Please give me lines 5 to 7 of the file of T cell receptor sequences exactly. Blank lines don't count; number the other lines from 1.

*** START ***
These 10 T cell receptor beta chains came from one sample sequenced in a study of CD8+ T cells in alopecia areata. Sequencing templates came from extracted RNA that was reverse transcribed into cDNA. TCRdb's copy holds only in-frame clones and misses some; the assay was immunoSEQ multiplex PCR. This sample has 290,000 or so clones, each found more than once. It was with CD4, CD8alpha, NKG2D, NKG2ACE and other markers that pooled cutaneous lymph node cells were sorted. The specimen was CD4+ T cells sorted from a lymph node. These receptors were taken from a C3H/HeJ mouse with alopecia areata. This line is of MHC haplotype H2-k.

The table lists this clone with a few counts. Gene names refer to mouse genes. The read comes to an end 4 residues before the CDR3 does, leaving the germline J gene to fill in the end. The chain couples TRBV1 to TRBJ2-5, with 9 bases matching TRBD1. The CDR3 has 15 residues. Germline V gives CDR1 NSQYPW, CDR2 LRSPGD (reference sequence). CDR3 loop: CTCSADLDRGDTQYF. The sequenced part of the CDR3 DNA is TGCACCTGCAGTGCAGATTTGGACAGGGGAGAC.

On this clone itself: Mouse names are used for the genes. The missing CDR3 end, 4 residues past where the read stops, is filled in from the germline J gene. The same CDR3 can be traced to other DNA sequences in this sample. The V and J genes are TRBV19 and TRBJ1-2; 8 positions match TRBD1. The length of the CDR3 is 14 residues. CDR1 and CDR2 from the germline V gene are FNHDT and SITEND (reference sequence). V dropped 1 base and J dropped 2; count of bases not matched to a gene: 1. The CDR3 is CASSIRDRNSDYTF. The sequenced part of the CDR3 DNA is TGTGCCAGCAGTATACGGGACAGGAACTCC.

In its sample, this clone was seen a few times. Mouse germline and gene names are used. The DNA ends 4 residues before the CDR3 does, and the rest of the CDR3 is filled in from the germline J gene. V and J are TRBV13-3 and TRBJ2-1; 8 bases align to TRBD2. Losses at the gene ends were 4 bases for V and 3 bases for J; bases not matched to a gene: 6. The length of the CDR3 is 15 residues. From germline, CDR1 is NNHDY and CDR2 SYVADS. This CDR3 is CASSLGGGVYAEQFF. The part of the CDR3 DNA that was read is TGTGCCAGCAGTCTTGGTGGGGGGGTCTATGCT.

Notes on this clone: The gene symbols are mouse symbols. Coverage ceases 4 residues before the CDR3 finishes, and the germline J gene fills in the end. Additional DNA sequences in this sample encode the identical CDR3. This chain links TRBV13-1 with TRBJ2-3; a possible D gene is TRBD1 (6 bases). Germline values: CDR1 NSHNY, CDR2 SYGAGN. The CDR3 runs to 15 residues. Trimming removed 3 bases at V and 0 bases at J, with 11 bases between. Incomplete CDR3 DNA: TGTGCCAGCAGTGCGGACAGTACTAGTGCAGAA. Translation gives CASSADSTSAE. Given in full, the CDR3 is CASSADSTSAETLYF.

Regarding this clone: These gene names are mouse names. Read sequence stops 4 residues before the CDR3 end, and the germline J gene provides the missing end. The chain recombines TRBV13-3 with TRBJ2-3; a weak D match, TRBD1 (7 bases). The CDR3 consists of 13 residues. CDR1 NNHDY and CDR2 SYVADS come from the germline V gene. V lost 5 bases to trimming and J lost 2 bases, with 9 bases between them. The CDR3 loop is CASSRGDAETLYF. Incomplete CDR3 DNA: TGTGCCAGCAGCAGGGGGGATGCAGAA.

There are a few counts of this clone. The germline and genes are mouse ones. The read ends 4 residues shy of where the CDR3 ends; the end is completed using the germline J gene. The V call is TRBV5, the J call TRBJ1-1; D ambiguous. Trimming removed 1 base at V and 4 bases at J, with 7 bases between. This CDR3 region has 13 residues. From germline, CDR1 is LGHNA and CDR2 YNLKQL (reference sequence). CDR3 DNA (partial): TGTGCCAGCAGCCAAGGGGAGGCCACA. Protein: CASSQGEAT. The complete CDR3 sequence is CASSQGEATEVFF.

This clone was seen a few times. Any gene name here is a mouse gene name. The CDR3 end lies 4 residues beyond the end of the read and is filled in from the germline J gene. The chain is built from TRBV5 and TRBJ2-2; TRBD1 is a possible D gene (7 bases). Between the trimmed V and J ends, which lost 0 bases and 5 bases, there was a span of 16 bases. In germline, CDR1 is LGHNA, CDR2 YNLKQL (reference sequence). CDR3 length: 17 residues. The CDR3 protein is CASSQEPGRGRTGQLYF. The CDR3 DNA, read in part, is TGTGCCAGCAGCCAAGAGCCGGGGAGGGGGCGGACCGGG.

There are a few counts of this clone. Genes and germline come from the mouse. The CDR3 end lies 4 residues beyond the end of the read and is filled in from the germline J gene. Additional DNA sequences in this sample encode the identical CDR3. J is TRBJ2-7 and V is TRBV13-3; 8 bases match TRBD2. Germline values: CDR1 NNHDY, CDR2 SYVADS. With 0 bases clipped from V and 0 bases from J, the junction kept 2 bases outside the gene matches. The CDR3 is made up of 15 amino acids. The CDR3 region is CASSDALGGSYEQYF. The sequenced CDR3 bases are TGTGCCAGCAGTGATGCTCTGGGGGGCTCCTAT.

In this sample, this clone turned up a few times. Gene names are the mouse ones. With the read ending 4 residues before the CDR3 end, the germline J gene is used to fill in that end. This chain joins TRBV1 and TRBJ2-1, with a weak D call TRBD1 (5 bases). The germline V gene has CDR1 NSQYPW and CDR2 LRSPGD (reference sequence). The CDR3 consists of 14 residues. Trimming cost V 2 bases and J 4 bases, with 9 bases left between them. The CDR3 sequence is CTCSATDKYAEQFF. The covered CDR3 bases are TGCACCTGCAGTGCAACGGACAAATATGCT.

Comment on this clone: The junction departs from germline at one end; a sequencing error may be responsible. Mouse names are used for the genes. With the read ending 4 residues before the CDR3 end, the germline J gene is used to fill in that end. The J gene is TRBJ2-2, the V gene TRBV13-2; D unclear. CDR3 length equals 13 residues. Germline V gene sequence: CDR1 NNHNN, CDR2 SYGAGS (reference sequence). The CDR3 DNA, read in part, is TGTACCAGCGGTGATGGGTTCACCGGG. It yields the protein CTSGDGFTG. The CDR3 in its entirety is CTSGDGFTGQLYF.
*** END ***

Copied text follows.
Notes on this clone: The gene symbols are mouse symbols. Coverage ceases 4 residues before the CDR3 finishes, and the germline J gene fills in the end. Additional DNA sequences in this sample encode the identical CDR3. This chain links TRBV13-1 with TRBJ2-3; a possible D gene is TRBD1 (6 bases). Germline values: CDR1 NSHNY, CDR2 SYGAGN. The CDR3 runs to 15 residues. Trimming removed 3 bases at V and 0 bases at J, with 11 bases between. Incomplete CDR3 DNA: TGTGCCAGCAGTGCGGACAGTACTAGTGCAGAA. Translation gives CASSADSTSAE. Given in full, the CDR3 is CASSADSTSAETLYF.

Regarding this clone: These gene names are mouse names. Read sequence stops 4 residues before the CDR3 end, and the germline J gene provides the missing end. The chain recombines TRBV13-3 with TRBJ2-3; a weak D match, TRBD1 (7 bases). The CDR3 consists of 13 residues. CDR1 NNHDY and CDR2 SYVADS come from the germline V gene. V lost 5 bases to trimming and J lost 2 bases, with 9 bases between them. The CDR3 loop is CASSRGDAETLYF. Incomplete CDR3 DNA: TGTGCCAGCAGCAGGGGGGATGCAGAA.

There are a few counts of this clone. The germline and genes are mouse ones. The read ends 4 residues shy of where the CDR3 ends; the end is completed using the germline J gene. The V call is TRBV5, the J call TRBJ1-1; D ambiguous. Trimming removed 1 base at V and 4 bases at J, with 7 bases between. This CDR3 region has 13 residues. From germline, CDR1 is LGHNA and CDR2 YNLKQL (reference sequence). CDR3 DNA (partial): TGTGCCAGCAGCCAAGGGGAGGCCACA. Protein: CASSQGEAT. The complete CDR3 sequence is CASSQGEATEVFF.